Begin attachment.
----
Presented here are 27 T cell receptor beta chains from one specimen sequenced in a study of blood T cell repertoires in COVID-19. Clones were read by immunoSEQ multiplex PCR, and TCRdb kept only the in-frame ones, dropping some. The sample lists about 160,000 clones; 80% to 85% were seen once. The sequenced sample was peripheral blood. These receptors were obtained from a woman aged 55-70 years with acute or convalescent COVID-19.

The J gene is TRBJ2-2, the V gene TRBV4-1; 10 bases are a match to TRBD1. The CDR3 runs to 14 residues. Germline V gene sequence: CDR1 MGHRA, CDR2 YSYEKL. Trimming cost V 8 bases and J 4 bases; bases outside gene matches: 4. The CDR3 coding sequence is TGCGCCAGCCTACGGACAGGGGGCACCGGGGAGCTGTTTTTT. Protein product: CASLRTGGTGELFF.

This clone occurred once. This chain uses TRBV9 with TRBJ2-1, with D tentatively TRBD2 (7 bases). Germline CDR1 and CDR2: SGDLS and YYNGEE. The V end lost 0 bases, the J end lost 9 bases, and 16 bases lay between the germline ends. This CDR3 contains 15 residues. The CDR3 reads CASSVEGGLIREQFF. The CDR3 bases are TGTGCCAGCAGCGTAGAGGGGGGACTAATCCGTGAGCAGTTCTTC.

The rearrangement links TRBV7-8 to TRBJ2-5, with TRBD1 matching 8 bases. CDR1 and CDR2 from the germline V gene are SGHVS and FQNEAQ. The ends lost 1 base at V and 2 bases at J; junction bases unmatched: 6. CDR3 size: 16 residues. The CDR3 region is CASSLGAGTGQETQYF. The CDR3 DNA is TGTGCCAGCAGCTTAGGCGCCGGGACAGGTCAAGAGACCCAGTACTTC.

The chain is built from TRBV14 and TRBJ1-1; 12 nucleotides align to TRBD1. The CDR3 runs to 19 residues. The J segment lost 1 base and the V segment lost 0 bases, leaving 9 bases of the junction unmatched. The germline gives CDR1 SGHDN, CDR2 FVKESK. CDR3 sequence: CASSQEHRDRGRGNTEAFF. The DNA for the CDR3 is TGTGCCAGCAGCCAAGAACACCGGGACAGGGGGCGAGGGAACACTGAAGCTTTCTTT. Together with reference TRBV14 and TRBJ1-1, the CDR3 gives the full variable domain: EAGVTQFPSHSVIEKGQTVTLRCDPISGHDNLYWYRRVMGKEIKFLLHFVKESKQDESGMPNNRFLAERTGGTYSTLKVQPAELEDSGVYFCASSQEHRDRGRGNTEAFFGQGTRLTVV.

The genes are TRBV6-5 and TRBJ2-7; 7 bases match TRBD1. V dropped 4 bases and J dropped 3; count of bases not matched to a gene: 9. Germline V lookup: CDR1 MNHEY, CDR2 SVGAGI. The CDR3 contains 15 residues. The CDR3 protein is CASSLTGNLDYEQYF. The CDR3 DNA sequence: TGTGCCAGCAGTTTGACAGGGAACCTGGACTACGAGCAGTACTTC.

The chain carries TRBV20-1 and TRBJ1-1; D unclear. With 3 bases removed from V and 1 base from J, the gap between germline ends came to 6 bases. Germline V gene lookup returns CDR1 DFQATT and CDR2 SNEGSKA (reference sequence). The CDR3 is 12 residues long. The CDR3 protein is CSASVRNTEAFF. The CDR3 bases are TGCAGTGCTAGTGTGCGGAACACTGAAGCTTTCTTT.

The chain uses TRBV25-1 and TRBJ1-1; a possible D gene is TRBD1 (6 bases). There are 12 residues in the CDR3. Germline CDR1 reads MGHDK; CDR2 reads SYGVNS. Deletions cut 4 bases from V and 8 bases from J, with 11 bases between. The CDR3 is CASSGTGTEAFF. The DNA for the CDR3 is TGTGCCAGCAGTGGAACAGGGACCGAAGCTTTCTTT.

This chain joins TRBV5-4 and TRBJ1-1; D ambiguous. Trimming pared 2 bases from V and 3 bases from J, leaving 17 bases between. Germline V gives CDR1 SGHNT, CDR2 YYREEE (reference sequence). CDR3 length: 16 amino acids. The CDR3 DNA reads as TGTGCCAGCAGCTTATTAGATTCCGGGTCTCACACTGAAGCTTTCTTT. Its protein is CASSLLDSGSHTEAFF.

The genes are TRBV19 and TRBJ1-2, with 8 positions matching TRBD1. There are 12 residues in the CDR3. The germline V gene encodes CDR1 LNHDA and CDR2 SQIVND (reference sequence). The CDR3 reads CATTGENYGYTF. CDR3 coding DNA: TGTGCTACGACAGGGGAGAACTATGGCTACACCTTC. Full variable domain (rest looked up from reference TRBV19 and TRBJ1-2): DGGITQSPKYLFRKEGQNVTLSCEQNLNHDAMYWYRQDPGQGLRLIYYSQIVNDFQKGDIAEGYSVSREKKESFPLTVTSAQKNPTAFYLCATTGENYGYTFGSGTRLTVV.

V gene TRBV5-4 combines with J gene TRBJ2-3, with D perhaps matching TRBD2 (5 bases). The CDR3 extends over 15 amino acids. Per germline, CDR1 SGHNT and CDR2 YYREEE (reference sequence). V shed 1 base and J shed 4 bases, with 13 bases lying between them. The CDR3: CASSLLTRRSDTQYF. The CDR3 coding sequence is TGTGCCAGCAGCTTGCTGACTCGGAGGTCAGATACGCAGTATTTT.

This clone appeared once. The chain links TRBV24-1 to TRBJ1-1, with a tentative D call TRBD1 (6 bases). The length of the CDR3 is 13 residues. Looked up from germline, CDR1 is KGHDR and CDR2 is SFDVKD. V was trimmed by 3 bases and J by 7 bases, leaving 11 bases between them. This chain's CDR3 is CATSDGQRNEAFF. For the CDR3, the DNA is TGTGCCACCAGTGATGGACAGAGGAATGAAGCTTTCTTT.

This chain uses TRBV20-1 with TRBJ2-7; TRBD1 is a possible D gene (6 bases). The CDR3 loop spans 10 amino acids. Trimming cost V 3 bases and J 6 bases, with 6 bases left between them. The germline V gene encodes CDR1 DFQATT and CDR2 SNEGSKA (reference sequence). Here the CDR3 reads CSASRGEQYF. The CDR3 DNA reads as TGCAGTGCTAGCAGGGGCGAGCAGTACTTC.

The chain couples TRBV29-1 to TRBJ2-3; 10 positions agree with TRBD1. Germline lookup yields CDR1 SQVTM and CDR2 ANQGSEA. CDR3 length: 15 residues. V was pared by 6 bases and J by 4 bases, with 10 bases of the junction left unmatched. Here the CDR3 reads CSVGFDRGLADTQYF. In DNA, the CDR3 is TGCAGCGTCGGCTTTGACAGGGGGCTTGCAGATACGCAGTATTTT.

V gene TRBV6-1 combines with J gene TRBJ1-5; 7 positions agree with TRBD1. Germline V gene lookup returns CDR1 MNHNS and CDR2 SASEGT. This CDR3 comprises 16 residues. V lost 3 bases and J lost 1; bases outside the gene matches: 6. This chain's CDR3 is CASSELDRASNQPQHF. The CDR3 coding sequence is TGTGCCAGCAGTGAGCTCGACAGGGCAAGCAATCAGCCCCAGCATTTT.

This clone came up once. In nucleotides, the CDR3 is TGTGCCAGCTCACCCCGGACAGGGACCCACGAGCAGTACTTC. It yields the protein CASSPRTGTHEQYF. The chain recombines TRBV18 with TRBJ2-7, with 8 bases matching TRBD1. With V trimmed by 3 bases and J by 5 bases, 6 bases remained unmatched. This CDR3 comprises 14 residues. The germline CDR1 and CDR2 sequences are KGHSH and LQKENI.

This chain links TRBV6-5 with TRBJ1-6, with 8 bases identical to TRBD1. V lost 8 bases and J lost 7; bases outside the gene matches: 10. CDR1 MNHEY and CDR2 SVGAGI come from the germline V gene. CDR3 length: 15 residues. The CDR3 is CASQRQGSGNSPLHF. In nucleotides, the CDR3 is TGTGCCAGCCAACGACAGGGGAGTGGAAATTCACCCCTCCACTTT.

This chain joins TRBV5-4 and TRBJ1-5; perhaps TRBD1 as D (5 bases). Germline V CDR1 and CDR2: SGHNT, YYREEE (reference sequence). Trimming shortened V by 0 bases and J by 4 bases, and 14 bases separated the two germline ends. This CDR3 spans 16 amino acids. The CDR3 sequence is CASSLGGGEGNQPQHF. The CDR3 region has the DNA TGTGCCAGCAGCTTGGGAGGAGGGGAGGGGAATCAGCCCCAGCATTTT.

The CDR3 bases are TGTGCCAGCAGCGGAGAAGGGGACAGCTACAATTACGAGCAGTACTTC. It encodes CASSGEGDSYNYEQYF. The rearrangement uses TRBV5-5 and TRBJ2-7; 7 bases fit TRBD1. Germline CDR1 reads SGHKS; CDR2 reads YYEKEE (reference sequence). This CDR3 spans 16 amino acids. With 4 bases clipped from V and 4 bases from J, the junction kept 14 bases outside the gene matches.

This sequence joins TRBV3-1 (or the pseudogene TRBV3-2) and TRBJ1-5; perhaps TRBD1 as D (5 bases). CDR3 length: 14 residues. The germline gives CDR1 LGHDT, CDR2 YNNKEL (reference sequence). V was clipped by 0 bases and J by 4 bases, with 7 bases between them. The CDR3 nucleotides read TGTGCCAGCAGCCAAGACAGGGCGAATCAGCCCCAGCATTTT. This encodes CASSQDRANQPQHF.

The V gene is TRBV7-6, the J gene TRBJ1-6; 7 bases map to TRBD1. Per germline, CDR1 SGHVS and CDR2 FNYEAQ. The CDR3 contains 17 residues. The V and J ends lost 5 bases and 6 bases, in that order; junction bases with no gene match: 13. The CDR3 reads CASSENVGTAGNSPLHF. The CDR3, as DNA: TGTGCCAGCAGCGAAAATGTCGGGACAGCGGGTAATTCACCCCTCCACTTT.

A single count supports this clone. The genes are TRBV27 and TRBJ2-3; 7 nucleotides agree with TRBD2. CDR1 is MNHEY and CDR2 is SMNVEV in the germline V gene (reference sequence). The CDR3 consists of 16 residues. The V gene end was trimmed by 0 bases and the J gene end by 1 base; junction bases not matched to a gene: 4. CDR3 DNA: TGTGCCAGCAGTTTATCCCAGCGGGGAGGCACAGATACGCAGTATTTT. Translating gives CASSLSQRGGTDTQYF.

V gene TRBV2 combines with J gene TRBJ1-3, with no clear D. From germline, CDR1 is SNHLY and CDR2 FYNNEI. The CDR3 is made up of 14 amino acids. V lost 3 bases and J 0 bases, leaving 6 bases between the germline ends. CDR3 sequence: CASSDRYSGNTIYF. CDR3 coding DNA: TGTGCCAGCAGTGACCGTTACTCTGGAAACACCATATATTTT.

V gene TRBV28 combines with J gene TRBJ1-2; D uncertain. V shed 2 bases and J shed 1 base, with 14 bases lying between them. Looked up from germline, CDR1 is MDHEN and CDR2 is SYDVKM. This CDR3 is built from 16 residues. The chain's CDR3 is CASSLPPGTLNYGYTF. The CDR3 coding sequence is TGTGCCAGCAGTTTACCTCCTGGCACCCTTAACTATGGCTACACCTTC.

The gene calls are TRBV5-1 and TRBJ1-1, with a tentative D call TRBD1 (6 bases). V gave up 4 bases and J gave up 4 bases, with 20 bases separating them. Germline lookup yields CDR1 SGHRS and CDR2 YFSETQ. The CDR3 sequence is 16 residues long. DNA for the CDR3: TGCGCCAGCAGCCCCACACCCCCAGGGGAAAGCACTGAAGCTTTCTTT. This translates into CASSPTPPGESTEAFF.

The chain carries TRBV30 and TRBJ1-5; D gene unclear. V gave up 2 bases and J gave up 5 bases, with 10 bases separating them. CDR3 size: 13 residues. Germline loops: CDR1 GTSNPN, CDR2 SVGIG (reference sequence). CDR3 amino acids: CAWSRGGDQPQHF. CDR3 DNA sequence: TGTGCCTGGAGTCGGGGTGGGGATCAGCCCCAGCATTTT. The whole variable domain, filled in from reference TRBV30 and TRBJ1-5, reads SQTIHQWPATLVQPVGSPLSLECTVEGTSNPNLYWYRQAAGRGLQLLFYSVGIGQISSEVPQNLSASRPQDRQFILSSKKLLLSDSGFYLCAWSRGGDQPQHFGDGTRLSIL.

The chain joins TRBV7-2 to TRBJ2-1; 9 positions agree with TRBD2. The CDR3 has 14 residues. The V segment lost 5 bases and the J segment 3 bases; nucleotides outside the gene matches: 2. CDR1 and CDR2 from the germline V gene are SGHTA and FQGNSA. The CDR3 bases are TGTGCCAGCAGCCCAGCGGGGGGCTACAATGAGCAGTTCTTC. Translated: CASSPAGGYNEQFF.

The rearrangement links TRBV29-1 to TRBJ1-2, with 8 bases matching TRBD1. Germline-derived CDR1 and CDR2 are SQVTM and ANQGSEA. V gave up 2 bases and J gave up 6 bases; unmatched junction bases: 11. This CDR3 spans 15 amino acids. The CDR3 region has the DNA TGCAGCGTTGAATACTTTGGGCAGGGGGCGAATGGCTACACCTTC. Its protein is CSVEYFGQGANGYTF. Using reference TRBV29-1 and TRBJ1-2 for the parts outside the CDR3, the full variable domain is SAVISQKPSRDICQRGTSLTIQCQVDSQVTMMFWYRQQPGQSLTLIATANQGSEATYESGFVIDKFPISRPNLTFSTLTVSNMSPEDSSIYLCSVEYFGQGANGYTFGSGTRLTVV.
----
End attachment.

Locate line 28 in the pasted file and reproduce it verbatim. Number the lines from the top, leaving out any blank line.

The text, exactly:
The rearrangement links TRBV29-1 to TRBJ1-2, with 8 bases matching TRBD1. Germline-derived CDR1 and CDR2 are SQVTM and ANQGSEA. V gave up 2 bases and J gave up 6 bases; unmatched junction bases: 11. This CDR3 spans 15 amino acids. The CDR3 region has the DNA TGCAGCGTTGAATACTTTGGGCAGGGGGCGAATGGCTACACCTTC. Its protein is CSVEYFGQGANGYTF. Using reference TRBV29-1 and TRBJ1-2 for the parts outside the CDR3, the full variable domain is SAVISQKPSRDICQRGTSLTIQCQVDSQVTMMFWYRQQPGQSLTLIATANQGSEATYESGFVIDKFPISRPNLTFSTLTVSNMSPEDSSIYLCSVEYFGQGANGYTFGSGTRLTVV.